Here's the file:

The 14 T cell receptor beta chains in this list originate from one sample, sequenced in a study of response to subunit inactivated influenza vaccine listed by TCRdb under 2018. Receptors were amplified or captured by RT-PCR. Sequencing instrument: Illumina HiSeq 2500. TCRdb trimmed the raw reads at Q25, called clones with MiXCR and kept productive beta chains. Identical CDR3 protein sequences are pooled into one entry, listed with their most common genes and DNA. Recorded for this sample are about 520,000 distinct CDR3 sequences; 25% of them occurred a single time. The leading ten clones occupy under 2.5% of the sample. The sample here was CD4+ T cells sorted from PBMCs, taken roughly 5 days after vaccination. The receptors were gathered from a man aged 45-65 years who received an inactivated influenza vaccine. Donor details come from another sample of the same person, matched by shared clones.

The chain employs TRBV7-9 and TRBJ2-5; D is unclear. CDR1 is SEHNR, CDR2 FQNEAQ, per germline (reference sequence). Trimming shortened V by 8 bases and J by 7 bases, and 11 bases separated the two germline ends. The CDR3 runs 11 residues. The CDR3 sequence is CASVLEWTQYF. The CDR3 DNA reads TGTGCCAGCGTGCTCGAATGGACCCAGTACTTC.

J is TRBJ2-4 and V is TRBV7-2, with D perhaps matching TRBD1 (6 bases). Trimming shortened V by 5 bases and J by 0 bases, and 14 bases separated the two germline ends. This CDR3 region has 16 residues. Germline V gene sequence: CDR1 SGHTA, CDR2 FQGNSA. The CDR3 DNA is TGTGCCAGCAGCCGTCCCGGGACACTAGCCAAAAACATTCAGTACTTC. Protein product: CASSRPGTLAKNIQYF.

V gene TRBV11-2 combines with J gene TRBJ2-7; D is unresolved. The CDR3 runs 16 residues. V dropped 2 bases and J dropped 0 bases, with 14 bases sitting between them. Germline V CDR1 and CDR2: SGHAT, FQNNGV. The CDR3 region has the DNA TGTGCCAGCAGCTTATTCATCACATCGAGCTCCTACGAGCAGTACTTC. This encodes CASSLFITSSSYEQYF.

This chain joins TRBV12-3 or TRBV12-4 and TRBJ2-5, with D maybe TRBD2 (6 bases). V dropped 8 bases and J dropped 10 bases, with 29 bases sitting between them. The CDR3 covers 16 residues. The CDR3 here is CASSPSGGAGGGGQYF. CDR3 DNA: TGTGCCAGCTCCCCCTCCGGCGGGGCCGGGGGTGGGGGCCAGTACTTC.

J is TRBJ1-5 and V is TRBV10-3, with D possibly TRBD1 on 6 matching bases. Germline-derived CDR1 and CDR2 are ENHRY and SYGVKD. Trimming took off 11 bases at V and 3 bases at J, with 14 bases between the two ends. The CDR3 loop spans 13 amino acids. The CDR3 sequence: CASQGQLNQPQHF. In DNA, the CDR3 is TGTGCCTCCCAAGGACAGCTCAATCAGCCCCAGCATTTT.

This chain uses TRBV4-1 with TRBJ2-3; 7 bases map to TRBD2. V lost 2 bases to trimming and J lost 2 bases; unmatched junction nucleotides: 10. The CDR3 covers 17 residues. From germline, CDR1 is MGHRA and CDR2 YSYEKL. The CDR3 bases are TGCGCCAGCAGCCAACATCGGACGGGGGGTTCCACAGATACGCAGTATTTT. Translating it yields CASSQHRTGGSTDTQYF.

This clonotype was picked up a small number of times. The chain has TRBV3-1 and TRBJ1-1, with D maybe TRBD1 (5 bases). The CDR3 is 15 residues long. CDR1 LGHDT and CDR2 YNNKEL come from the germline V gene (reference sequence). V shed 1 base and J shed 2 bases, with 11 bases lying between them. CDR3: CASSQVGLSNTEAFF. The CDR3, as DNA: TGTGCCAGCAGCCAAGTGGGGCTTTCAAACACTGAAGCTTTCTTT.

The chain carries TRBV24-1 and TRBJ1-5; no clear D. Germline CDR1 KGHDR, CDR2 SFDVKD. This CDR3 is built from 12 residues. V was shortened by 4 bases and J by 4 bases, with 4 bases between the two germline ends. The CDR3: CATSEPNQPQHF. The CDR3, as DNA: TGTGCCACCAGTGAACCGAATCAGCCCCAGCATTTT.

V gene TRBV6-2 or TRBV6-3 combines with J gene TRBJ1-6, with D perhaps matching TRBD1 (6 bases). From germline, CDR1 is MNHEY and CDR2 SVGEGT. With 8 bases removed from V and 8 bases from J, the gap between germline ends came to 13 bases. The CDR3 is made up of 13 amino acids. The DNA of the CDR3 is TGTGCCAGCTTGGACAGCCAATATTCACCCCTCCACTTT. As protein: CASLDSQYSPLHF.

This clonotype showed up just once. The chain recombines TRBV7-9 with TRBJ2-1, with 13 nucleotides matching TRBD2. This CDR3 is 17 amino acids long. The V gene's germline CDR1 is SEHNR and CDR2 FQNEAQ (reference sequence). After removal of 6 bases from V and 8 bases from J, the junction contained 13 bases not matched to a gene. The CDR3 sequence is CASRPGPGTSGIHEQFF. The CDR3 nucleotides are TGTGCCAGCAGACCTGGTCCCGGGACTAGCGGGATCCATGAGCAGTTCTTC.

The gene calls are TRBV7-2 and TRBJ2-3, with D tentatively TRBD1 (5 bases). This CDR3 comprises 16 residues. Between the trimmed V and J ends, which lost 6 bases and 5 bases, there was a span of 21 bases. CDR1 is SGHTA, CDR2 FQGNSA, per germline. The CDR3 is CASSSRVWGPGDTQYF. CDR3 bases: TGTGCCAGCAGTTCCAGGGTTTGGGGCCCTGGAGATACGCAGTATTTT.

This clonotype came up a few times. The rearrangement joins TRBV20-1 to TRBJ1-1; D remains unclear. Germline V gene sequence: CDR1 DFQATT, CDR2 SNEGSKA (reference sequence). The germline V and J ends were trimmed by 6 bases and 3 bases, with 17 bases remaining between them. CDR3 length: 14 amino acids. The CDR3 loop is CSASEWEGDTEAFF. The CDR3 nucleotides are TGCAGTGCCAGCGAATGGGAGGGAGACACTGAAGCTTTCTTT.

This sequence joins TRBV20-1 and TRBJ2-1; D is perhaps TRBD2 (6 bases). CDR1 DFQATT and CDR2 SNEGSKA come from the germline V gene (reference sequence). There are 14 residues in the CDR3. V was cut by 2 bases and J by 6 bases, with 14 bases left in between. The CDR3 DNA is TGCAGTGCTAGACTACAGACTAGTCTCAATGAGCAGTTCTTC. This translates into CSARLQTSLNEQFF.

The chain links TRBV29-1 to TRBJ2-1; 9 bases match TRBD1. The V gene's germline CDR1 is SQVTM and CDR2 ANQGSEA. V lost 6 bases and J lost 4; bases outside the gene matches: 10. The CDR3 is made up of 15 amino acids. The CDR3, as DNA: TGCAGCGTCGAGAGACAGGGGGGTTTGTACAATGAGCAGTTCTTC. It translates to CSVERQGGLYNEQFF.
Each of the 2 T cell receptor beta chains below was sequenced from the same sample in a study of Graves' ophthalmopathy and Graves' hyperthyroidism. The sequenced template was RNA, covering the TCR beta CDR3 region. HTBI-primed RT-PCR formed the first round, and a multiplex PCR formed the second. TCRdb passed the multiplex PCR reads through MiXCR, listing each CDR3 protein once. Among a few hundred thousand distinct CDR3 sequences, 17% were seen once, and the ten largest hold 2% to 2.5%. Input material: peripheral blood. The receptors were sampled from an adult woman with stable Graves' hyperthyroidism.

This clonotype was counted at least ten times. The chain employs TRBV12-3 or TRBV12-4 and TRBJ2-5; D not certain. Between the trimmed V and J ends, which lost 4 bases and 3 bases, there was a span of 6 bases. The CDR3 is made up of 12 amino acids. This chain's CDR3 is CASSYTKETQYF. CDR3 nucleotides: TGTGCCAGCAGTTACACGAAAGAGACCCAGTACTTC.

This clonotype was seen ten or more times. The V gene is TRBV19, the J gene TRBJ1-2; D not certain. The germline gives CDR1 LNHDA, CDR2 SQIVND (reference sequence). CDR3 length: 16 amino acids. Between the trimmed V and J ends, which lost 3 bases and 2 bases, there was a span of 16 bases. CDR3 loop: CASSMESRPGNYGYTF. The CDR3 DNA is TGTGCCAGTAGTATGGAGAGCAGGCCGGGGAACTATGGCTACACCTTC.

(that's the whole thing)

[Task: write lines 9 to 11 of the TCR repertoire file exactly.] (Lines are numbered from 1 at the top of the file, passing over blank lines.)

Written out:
The chain carries TRBV24-1 and TRBJ1-5; no clear D. Germline CDR1 KGHDR, CDR2 SFDVKD. This CDR3 is built from 12 residues. V was shortened by 4 bases and J by 4 bases, with 4 bases between the two germline ends. The CDR3: CATSEPNQPQHF. The CDR3, as DNA: TGTGCCACCAGTGAACCGAATCAGCCCCAGCATTTT.

V gene TRBV6-2 or TRBV6-3 combines with J gene TRBJ1-6, with D perhaps matching TRBD1 (6 bases). From germline, CDR1 is MNHEY and CDR2 SVGEGT. With 8 bases removed from V and 8 bases from J, the gap between germline ends came to 13 bases. The CDR3 is made up of 13 amino acids. The DNA of the CDR3 is TGTGCCAGCTTGGACAGCCAATATTCACCCCTCCACTTT. As protein: CASLDSQYSPLHF.

This clonotype showed up just once. The chain recombines TRBV7-9 with TRBJ2-1, with 13 nucleotides matching TRBD2. This CDR3 is 17 amino acids long. The V gene's germline CDR1 is SEHNR and CDR2 FQNEAQ (reference sequence). After removal of 6 bases from V and 8 bases from J, the junction contained 13 bases not matched to a gene. The CDR3 sequence is CASRPGPGTSGIHEQFF. The CDR3 nucleotides are TGTGCCAGCAGACCTGGTCCCGGGACTAGCGGGATCCATGAGCAGTTCTTC.